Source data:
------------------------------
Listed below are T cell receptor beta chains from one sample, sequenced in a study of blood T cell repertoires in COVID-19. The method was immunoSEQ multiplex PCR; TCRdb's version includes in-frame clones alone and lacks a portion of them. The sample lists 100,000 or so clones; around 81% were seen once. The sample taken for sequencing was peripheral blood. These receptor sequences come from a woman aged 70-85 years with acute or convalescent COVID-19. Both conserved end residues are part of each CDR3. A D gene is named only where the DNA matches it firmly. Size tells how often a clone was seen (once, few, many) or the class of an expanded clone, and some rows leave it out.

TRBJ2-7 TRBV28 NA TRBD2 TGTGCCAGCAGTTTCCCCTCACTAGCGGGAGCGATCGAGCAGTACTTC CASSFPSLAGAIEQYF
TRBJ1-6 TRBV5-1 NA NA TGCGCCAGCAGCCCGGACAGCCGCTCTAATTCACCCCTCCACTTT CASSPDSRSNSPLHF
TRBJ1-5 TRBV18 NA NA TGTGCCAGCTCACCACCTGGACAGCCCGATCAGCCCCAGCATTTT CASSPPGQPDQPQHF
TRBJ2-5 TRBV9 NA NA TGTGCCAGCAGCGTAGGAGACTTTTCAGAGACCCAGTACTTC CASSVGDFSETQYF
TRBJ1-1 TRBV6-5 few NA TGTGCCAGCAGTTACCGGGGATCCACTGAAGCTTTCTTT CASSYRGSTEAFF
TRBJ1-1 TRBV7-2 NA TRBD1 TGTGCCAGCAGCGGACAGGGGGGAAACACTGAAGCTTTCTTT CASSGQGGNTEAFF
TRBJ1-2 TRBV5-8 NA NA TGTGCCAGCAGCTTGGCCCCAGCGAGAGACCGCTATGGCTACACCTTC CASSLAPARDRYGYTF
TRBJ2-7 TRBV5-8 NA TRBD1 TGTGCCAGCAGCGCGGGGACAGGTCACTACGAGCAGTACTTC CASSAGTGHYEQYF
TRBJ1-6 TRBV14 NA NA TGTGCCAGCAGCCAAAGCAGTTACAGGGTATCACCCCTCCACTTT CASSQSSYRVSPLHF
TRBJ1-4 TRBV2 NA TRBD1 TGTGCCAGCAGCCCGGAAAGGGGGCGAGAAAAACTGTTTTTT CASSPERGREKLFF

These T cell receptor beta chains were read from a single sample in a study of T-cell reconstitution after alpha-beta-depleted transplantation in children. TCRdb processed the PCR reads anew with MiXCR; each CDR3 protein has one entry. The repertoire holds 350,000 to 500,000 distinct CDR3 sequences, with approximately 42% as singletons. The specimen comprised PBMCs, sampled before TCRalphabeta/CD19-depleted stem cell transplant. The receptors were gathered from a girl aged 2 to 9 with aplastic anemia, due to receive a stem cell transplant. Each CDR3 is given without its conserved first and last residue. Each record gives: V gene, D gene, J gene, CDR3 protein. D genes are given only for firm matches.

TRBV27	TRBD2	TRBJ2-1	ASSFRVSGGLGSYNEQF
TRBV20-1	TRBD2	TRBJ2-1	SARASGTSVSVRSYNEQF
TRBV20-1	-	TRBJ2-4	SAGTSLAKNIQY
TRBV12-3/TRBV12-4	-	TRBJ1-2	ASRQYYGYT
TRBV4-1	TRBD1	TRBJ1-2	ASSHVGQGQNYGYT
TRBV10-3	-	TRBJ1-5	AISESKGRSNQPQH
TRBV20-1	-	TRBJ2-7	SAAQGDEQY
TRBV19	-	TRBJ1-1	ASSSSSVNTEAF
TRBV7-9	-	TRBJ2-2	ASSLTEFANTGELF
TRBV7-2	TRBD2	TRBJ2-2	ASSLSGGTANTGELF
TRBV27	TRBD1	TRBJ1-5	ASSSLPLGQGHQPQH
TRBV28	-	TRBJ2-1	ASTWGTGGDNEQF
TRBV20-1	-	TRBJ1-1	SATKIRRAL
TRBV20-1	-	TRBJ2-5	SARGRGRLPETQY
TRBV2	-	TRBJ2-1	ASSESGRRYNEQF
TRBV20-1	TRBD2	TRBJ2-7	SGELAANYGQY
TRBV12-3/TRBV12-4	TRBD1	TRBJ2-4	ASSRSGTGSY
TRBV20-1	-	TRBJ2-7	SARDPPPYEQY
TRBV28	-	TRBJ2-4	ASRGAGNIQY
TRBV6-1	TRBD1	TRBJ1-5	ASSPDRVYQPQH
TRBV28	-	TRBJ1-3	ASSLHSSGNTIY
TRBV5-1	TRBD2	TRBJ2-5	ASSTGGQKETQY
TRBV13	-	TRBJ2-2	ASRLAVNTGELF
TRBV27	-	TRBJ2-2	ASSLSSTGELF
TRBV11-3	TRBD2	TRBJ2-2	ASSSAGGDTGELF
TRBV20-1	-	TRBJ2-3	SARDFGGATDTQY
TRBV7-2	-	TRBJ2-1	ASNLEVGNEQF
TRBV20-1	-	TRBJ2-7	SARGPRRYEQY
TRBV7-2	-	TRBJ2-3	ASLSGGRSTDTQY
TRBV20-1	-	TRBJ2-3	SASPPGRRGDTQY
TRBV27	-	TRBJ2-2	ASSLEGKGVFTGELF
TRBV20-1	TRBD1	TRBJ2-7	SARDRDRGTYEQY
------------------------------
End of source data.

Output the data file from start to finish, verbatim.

Listed below are T cell receptor beta chains from one sample, sequenced in a study of blood T cell repertoires in COVID-19. The method was immunoSEQ multiplex PCR; TCRdb's version includes in-frame clones alone and lacks a portion of them. The sample lists 100,000 or so clones; around 81% were seen once. The sample taken for sequencing was peripheral blood. These receptor sequences come from a woman aged 70-85 years with acute or convalescent COVID-19. Both conserved end residues are part of each CDR3. A D gene is named only where the DNA matches it firmly. Size tells how often a clone was seen (once, few, many) or the class of an expanded clone, and some rows leave it out.

TRBJ2-7 TRBV28 NA TRBD2 TGTGCCAGCAGTTTCCCCTCACTAGCGGGAGCGATCGAGCAGTACTTC CASSFPSLAGAIEQYF
TRBJ1-6 TRBV5-1 NA NA TGCGCCAGCAGCCCGGACAGCCGCTCTAATTCACCCCTCCACTTT CASSPDSRSNSPLHF
TRBJ1-5 TRBV18 NA NA TGTGCCAGCTCACCACCTGGACAGCCCGATCAGCCCCAGCATTTT CASSPPGQPDQPQHF
TRBJ2-5 TRBV9 NA NA TGTGCCAGCAGCGTAGGAGACTTTTCAGAGACCCAGTACTTC CASSVGDFSETQYF
TRBJ1-1 TRBV6-5 few NA TGTGCCAGCAGTTACCGGGGATCCACTGAAGCTTTCTTT CASSYRGSTEAFF
TRBJ1-1 TRBV7-2 NA TRBD1 TGTGCCAGCAGCGGACAGGGGGGAAACACTGAAGCTTTCTTT CASSGQGGNTEAFF
TRBJ1-2 TRBV5-8 NA NA TGTGCCAGCAGCTTGGCCCCAGCGAGAGACCGCTATGGCTACACCTTC CASSLAPARDRYGYTF
TRBJ2-7 TRBV5-8 NA TRBD1 TGTGCCAGCAGCGCGGGGACAGGTCACTACGAGCAGTACTTC CASSAGTGHYEQYF
TRBJ1-6 TRBV14 NA NA TGTGCCAGCAGCCAAAGCAGTTACAGGGTATCACCCCTCCACTTT CASSQSSYRVSPLHF
TRBJ1-4 TRBV2 NA TRBD1 TGTGCCAGCAGCCCGGAAAGGGGGCGAGAAAAACTGTTTTTT CASSPERGREKLFF

These T cell receptor beta chains were read from a single sample in a study of T-cell reconstitution after alpha-beta-depleted transplantation in children. TCRdb processed the PCR reads anew with MiXCR; each CDR3 protein has one entry. The repertoire holds 350,000 to 500,000 distinct CDR3 sequences, with approximately 42% as singletons. The specimen comprised PBMCs, sampled before TCRalphabeta/CD19-depleted stem cell transplant. The receptors were gathered from a girl aged 2 to 9 with aplastic anemia, due to receive a stem cell transplant. Each CDR3 is given without its conserved first and last residue. Each record gives: V gene, D gene, J gene, CDR3 protein. D genes are given only for firm matches.

TRBV27	TRBD2	TRBJ2-1	ASSFRVSGGLGSYNEQF
TRBV20-1	TRBD2	TRBJ2-1	SARASGTSVSVRSYNEQF
TRBV20-1	-	TRBJ2-4	SAGTSLAKNIQY
TRBV12-3/TRBV12-4	-	TRBJ1-2	ASRQYYGYT
TRBV4-1	TRBD1	TRBJ1-2	ASSHVGQGQNYGYT
TRBV10-3	-	TRBJ1-5	AISESKGRSNQPQH
TRBV20-1	-	TRBJ2-7	SAAQGDEQY
TRBV19	-	TRBJ1-1	ASSSSSVNTEAF
TRBV7-9	-	TRBJ2-2	ASSLTEFANTGELF
TRBV7-2	TRBD2	TRBJ2-2	ASSLSGGTANTGELF
TRBV27	TRBD1	TRBJ1-5	ASSSLPLGQGHQPQH
TRBV28	-	TRBJ2-1	ASTWGTGGDNEQF
TRBV20-1	-	TRBJ1-1	SATKIRRAL
TRBV20-1	-	TRBJ2-5	SARGRGRLPETQY
TRBV2	-	TRBJ2-1	ASSESGRRYNEQF
TRBV20-1	TRBD2	TRBJ2-7	SGELAANYGQY
TRBV12-3/TRBV12-4	TRBD1	TRBJ2-4	ASSRSGTGSY
TRBV20-1	-	TRBJ2-7	SARDPPPYEQY
TRBV28	-	TRBJ2-4	ASRGAGNIQY
TRBV6-1	TRBD1	TRBJ1-5	ASSPDRVYQPQH
TRBV28	-	TRBJ1-3	ASSLHSSGNTIY
TRBV5-1	TRBD2	TRBJ2-5	ASSTGGQKETQY
TRBV13	-	TRBJ2-2	ASRLAVNTGELF
TRBV27	-	TRBJ2-2	ASSLSSTGELF
TRBV11-3	TRBD2	TRBJ2-2	ASSSAGGDTGELF
TRBV20-1	-	TRBJ2-3	SARDFGGATDTQY
TRBV7-2	-	TRBJ2-1	ASNLEVGNEQF
TRBV20-1	-	TRBJ2-7	SARGPRRYEQY
TRBV7-2	-	TRBJ2-3	ASLSGGRSTDTQY
TRBV20-1	-	TRBJ2-3	SASPPGRRGDTQY
TRBV27	-	TRBJ2-2	ASSLEGKGVFTGELF
TRBV20-1	TRBD1	TRBJ2-7	SARDRDRGTYEQY